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CoFI Bill: How will it affect commission?

The Financial Markets (Conduct of Institutions) Amendment Bill is set to reform the way banks pay commission to mortgage advisers, with sales and volume based incentives set to be outlawed. Here's what advisers need to know.

Tuesday, May 25th 2021, 8:05AM 2 Comments

CoFI has been designed to introduce a new conduct regime for the financial sector, but will also grant lawmakers the ability to regulate the incentives that are paid or gifted to intermediaries.

The bill follows the FMA and Reserve Bank’s joint review into the conduct and culture of banks and life insurers, and Australia’s Royal Commission into financial services.

MBIE’s preferred option, outlined in a recently-published discussion document, is to prohibit incentives paid to brokers based on specific sales or volume targets, that could lead to a conflict of interest.



MBIE has suggested that linear sales incentives – such as the percentage fee paid to brokers for settling a loan, and trail – will not be banned under the new bill.

According to David Ireland, a partner at law firm Dentons Kensington Swan (pictured), MBIE has given a “clear signal” that commissions paid for arranging a home loan, and trail, will not be prohibited.

“There has been confirmation that linear commission is not seen as a problem, as long as it does not reach levels that are outrageous that distorts behaviours.”

Ireland played down concerns from brokers about the impact on traditional commission structures.

“I have heard concerns from some mortgage brokers that this is going to force them to charge fees to their client as they won’t be getting paid by the banks. That is not the case. The regulations explicitly recognise a place for commissions. But the problematic ones have been singled out, such as target based incentives.”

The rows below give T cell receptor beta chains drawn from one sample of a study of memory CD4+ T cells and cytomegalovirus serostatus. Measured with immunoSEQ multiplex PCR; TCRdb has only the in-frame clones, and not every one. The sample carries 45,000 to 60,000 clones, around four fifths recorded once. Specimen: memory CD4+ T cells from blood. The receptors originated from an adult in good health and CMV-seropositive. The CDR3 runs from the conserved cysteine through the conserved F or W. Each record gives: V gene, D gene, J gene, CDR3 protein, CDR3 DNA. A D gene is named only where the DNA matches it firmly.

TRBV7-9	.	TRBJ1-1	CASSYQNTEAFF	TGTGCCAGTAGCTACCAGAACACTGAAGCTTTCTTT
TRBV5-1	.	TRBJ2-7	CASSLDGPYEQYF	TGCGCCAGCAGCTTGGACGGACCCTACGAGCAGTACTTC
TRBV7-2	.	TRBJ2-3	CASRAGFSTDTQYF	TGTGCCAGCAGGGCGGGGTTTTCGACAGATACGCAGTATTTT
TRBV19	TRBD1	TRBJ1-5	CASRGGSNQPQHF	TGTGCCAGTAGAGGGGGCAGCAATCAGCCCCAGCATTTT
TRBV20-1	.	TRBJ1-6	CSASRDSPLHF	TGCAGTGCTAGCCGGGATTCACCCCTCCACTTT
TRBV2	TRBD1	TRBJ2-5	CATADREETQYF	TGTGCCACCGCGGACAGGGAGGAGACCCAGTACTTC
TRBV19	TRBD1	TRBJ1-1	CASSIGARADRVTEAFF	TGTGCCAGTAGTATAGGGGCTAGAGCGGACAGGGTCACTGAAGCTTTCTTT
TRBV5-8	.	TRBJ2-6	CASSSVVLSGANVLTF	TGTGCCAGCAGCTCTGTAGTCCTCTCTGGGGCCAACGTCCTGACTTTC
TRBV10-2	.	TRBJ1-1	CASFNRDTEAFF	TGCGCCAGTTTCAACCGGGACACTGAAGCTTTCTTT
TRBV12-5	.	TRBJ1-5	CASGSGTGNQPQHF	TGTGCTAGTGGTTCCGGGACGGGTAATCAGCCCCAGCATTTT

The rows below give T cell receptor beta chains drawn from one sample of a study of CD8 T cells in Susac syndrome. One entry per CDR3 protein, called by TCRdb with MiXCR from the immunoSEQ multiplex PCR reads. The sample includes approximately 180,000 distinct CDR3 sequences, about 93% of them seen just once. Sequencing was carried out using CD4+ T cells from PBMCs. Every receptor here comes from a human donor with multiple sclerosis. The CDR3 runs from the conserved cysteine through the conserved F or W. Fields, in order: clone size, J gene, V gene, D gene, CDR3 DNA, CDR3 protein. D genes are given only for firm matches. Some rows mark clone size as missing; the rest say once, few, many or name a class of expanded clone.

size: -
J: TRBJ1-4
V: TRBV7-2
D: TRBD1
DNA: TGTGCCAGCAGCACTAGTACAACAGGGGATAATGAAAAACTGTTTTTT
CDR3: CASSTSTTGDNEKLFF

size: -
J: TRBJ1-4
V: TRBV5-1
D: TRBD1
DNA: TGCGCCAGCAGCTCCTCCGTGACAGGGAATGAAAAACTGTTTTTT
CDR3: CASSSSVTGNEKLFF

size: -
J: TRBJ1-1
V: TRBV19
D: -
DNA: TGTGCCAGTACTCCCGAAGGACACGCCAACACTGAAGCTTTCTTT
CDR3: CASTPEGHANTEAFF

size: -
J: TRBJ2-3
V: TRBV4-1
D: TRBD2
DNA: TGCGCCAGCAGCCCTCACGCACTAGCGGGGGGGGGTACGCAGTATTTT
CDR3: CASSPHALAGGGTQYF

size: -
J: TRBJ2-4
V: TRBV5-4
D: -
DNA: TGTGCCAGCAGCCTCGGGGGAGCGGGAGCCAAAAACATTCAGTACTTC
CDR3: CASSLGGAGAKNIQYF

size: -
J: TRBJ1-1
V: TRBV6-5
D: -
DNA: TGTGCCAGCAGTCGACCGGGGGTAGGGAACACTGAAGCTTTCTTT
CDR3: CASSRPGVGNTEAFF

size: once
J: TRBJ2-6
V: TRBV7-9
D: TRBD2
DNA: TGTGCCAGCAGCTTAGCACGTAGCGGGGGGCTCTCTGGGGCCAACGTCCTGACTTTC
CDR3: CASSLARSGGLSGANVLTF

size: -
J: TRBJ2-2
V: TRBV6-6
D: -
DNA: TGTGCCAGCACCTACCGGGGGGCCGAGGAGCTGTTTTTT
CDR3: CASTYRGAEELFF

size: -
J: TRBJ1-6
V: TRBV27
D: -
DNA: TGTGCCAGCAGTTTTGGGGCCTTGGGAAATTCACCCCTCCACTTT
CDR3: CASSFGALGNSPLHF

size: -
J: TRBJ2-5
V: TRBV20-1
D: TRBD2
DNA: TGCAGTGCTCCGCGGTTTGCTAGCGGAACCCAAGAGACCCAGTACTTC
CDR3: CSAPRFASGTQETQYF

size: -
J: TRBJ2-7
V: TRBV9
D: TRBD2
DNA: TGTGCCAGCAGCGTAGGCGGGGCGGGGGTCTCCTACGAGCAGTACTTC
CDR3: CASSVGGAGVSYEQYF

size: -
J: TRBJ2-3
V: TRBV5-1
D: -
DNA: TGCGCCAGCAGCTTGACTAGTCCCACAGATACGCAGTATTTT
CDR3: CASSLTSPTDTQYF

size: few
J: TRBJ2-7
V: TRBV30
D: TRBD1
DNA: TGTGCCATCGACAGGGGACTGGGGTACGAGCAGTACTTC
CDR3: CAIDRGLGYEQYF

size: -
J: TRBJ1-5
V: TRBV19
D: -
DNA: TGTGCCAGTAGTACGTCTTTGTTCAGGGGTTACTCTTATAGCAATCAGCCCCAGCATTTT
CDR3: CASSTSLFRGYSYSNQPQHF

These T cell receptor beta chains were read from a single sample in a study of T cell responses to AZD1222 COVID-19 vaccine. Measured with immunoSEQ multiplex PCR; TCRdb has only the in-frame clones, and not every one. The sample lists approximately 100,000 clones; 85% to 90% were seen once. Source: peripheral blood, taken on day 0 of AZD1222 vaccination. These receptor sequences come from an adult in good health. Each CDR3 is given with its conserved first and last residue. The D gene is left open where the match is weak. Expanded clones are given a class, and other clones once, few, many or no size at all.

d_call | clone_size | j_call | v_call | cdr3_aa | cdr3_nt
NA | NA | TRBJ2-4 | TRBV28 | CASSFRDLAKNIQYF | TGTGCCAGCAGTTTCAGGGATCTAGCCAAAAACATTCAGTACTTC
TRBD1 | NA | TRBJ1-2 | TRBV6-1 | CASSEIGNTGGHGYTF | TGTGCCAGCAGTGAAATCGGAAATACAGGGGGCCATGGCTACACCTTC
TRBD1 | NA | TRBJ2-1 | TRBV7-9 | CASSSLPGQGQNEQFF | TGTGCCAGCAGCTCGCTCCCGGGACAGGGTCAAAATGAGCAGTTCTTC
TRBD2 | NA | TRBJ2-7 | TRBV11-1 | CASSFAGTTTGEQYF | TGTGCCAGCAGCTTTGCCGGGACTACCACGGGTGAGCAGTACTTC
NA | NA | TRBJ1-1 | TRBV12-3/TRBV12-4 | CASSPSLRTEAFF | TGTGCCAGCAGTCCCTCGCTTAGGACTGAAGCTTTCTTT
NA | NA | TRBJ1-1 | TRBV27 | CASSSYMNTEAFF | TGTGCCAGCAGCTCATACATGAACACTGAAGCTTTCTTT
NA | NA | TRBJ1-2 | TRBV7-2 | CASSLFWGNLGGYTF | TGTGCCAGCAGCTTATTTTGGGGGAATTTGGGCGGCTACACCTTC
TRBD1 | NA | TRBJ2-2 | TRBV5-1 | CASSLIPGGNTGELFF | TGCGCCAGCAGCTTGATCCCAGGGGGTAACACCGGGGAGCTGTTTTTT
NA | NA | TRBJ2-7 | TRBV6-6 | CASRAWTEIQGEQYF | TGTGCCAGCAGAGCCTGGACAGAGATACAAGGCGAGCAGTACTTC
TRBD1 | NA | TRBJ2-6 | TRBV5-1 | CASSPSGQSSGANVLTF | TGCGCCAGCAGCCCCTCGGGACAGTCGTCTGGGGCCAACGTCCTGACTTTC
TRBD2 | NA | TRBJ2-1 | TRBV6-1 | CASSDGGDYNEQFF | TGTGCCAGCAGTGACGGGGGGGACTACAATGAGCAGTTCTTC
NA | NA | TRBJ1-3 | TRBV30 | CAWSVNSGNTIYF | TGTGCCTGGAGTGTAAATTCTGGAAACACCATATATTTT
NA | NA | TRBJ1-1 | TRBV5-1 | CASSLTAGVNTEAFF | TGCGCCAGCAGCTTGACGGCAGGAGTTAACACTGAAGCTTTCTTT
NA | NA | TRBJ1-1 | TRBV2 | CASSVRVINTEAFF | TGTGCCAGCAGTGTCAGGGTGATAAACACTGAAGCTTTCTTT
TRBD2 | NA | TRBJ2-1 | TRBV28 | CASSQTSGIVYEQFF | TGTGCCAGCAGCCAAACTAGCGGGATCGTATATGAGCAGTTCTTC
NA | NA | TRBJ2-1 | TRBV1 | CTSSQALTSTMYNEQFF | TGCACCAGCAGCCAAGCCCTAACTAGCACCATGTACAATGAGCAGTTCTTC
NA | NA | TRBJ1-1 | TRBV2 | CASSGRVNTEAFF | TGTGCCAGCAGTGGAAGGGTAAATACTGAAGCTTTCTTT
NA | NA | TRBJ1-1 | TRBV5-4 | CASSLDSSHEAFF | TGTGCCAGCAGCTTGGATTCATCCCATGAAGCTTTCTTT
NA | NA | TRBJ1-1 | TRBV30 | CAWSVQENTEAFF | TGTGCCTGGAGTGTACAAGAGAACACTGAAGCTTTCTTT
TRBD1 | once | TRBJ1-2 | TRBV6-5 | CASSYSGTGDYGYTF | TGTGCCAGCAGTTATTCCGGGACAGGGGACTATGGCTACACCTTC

According to Ireland, the changes will spell the end of banks enforcing targets on brokers. Banks will no longer be able to force advisers to place a certain amount of business to retain their accreditations, or provide bonuses or prizes to advisers that place the highest volume or value of loans.

“For any mortgage broker that is driven by meeting targets for hitting a particular level of volumes, that driver will be removed from the market,” he said.

Advisers have expressed fears that the new bill could lead to a creeping government influence over commissions, paving the way for more radical changes in the years to come.

Ireland said that while the new bill gives MPs the power to further regulate commission structures, future changes will be bound by strict parameters.

“Ministers need to ensure that any further regulation around incentives does not duly impact the availability of financial advice, and put mortgage advisers out of business,” Ireland said. “Advisers should take comfort from that level of protection.”

Tags: CoFI Commission conduct regulation

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Comments from our readers

On 25 May 2021 at 10:42 am Good Hamish said:
I struggle to see the distinction in the way the legislation is written between linear commissions and volume targets. Perhaps that is why its so important for the industry to have their say and provide feedback to MBIE, before the 4th of June.
On 27 May 2021 at 2:34 pm All hat no cattle said:
@Hamish
linear means the same rate, no matter how much product is sold.
Volume-based incentives and targets provide rewards for hitting certain amounts of production. The distinction is critically important. It should be easy for us to accept the loss of the latter, in order to protect the former.
Remember that, as you provide your feedback.

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Last updated: 20 September 2021 8:55am

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